Too often, teachers say they have blanket “high expectations” for their students. What I have learned from my time as a teacher at the University of Texas is that students can only rise to meet high expectations if those expectations are given with a high level of clarity and precision on the part of the professor. It is one thing to tell a group of students that they need to produce a discussion outline; it is quite another to model what a successful outline looks like, list the components upon which it will be graded, and give regular feedback to the class about those expectations and whether or not they are being met. In fact, if a teacher has “high expectations” but doesn’t communicate them to their students effectively, the opposite may happen, and students may feel disenfranchised or even slighted.
2. Conveying information is only 50% of being a successful professor.
My experience teaching has taught me that the ability to cogently communicate information is just one part of being a “good” professor. There is a whole other infrastructure that one needs to build and maintain in order to deliver a good class to one’s students: 1) Following through with what you say you will do; 2) Returning assignments in a timely manner; 3) Maintaining and sticking to stated schedules and deadlines; 4) Being a person whose demeanor is open rather than closed so students feel comfortable coming to you with concerns. The experience of college is a stressful one, especially for students who do not come from places of intuited systemic knowhow, from non-dominant cultural backgrounds, or different types of ability. Part of what makes a professor able to profess is to gain the trust and buy-in from one’s students.
3. For many students, written and small-group participation are easier, and safer, forms of class participation.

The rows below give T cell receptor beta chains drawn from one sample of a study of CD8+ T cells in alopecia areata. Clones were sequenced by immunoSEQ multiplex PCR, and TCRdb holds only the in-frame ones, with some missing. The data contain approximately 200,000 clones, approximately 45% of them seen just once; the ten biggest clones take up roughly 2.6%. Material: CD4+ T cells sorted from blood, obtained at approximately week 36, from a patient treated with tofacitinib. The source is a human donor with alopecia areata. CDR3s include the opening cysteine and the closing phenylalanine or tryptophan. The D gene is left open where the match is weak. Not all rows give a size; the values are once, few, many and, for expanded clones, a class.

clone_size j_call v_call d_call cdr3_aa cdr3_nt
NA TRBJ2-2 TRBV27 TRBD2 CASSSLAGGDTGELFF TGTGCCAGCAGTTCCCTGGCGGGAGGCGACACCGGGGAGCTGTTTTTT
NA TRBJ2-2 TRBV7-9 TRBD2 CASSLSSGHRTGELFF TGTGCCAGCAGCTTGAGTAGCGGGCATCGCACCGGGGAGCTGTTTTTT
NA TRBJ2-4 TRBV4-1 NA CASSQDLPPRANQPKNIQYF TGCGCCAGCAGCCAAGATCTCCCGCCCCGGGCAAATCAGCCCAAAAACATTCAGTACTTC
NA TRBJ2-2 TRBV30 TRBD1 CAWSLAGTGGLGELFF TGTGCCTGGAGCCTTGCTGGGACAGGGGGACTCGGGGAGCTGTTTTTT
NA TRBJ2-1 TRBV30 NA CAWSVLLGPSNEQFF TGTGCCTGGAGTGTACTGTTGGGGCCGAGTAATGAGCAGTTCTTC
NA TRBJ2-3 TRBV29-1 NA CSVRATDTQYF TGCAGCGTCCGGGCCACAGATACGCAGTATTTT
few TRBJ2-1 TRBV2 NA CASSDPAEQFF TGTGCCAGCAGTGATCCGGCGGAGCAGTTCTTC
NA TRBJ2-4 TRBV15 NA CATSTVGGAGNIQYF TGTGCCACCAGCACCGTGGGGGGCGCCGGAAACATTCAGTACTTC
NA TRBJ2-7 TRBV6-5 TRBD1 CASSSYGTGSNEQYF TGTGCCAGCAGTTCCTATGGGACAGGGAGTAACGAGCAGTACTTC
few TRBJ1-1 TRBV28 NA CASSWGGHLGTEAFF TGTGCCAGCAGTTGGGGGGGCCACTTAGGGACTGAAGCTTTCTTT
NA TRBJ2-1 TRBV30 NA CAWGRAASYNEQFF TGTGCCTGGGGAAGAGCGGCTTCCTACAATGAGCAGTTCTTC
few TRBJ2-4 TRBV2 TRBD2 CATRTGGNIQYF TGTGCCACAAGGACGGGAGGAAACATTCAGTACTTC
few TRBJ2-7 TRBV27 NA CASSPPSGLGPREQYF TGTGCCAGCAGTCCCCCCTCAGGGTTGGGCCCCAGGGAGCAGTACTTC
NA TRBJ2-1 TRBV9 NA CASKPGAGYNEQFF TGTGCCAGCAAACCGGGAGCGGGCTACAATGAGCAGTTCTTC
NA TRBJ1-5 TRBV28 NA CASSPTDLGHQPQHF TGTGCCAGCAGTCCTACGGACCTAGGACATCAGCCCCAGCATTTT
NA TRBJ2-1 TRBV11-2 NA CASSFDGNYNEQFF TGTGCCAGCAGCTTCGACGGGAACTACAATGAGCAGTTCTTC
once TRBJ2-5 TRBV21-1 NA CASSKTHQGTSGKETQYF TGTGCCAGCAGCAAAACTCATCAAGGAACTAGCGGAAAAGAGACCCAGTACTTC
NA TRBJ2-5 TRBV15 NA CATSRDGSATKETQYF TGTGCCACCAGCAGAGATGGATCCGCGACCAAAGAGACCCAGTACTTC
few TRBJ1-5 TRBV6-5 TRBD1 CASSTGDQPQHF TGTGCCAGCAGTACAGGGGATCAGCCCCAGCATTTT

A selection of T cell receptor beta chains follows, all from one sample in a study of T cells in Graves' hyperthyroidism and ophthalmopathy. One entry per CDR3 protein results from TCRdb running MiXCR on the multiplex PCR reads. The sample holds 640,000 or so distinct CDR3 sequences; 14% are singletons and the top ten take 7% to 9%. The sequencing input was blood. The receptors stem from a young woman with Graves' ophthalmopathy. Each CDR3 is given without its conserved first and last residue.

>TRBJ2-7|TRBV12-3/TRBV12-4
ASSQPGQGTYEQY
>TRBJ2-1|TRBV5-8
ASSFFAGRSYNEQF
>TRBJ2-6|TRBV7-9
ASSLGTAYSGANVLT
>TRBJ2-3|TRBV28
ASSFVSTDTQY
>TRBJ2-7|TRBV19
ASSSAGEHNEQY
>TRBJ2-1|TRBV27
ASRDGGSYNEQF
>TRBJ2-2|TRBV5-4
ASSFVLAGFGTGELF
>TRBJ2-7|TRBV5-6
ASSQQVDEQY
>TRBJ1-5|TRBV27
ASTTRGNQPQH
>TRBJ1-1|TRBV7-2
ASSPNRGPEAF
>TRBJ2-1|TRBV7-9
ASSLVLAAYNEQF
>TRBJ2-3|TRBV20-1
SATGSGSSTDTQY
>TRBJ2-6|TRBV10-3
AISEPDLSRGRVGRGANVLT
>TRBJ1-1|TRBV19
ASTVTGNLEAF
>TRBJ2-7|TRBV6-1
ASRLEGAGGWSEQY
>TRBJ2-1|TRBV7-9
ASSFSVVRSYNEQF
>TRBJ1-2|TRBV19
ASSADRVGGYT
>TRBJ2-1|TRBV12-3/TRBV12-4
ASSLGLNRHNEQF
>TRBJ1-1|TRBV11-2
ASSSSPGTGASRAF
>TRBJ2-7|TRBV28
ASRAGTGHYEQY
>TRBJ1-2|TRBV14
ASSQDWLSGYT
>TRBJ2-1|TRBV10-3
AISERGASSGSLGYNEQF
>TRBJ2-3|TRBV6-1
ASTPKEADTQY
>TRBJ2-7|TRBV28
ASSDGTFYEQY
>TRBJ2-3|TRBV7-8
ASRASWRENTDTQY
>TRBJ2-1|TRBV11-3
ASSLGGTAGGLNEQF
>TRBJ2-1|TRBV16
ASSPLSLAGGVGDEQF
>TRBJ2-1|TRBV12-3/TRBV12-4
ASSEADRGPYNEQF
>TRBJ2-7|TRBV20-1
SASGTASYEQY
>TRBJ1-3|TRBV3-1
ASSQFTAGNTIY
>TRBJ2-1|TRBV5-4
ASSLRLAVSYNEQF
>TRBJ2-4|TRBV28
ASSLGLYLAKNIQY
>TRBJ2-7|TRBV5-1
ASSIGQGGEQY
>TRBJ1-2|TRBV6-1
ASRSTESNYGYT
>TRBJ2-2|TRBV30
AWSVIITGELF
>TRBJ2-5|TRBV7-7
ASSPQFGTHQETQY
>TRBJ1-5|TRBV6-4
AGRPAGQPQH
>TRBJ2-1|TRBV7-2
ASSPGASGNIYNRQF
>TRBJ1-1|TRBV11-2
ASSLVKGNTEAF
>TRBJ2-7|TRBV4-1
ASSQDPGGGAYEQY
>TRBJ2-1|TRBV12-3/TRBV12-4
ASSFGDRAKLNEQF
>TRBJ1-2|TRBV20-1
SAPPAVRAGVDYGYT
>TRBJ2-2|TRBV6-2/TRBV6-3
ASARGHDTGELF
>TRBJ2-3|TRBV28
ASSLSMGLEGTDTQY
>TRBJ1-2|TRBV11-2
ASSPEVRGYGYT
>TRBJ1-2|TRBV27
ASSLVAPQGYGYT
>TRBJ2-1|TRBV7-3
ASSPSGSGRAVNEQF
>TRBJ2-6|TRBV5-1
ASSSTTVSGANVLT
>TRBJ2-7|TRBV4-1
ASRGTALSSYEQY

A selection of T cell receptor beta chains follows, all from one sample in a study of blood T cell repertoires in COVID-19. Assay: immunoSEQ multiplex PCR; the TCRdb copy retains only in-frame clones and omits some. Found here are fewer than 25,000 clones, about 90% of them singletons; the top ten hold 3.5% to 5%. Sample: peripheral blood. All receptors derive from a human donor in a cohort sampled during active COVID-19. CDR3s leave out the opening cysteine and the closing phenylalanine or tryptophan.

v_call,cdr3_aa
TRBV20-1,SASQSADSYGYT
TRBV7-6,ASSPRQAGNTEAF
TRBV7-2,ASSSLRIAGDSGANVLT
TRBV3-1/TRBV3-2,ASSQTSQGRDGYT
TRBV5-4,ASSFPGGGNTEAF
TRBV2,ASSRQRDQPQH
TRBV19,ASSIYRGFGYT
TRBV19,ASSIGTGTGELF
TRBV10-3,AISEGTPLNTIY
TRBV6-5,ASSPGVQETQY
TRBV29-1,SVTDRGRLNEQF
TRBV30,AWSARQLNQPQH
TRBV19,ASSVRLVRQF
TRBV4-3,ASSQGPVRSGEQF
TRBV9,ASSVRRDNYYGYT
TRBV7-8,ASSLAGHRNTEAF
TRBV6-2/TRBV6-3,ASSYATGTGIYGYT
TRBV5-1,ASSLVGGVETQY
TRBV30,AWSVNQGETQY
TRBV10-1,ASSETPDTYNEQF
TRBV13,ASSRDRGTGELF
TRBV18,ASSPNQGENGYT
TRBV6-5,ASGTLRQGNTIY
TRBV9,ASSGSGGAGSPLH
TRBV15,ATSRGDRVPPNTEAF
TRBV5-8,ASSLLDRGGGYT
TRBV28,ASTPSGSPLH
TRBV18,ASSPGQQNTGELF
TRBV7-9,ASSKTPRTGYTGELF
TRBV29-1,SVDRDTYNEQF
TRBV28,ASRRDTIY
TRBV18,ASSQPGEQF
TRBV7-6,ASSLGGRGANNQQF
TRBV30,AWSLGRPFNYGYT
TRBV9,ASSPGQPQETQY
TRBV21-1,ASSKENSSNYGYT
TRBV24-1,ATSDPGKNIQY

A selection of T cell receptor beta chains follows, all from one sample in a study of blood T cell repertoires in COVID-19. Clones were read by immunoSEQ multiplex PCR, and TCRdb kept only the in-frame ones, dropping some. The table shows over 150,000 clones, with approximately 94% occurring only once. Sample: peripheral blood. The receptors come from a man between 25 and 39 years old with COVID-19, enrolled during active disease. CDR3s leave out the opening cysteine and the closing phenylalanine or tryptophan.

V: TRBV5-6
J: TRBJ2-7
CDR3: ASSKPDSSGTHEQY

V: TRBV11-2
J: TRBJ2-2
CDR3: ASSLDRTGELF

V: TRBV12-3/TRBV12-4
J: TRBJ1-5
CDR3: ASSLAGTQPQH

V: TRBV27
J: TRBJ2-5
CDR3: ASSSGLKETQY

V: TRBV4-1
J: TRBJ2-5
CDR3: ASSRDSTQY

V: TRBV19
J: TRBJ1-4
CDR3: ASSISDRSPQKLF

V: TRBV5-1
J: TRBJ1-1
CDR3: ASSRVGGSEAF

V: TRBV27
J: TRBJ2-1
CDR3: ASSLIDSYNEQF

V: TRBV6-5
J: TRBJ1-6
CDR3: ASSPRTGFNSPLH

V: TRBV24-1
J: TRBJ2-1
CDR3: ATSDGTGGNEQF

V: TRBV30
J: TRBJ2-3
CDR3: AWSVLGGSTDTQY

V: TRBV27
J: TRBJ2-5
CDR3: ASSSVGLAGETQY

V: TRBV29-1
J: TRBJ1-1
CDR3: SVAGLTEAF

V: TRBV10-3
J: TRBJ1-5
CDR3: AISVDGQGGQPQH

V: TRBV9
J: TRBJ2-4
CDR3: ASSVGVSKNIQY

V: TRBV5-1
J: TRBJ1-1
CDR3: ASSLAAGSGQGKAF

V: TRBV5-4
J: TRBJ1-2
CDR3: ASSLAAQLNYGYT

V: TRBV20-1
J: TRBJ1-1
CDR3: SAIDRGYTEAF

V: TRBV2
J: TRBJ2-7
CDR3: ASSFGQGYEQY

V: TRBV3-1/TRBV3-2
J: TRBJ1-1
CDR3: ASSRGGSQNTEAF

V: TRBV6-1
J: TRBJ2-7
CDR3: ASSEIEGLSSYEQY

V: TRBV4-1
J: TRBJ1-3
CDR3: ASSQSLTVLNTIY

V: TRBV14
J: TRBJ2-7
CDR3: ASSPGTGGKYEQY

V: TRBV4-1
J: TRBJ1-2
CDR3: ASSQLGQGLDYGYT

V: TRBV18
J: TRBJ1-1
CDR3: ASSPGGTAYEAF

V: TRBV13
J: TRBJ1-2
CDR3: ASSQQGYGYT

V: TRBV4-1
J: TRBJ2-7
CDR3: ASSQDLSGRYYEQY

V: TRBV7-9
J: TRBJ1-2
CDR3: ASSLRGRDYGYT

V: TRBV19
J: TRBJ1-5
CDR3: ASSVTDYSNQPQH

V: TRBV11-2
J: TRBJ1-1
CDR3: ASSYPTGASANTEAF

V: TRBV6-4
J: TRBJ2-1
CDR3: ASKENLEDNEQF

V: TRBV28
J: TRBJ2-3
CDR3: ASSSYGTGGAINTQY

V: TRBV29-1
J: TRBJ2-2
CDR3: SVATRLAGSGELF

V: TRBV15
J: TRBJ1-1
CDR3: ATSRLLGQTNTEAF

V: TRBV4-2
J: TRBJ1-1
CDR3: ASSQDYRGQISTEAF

When I first started teaching at the college level, I valued in-class, extemporaneous spoken participation as more valuable than other forms of participation, and even viewed it as mandatory. As I have progressed through my teaching career, I have come to understand that this does not respect the diversity of students in my classrooms—students for whom English may not be the first language, or students whose very presence in the public space may put them at risk, such as transgender or queer students, for example. Instead of “expecting” students to speak up when they have something to say, I have changed my definition of participation to include multiple forums and venues, including online discussion spaces, and I have changed my rhetoric to explain that it is my job to help students articulate themselves in writing and in speaking and that half-formed thoughts are the norm rather than the exception. All of my classes have some sort of online discussion component, and I frequently assign in-class and out-of-class small group work, even in my large lecture classes. I have also observed that, frequently, the brightest students in the class may be the ones who are most scared to speak up. I am emphatic in my role as supporter rather than evaluator. This does not mean a lowering of standards; rather, it is an expansion in terms of how students can meet high standards of participation.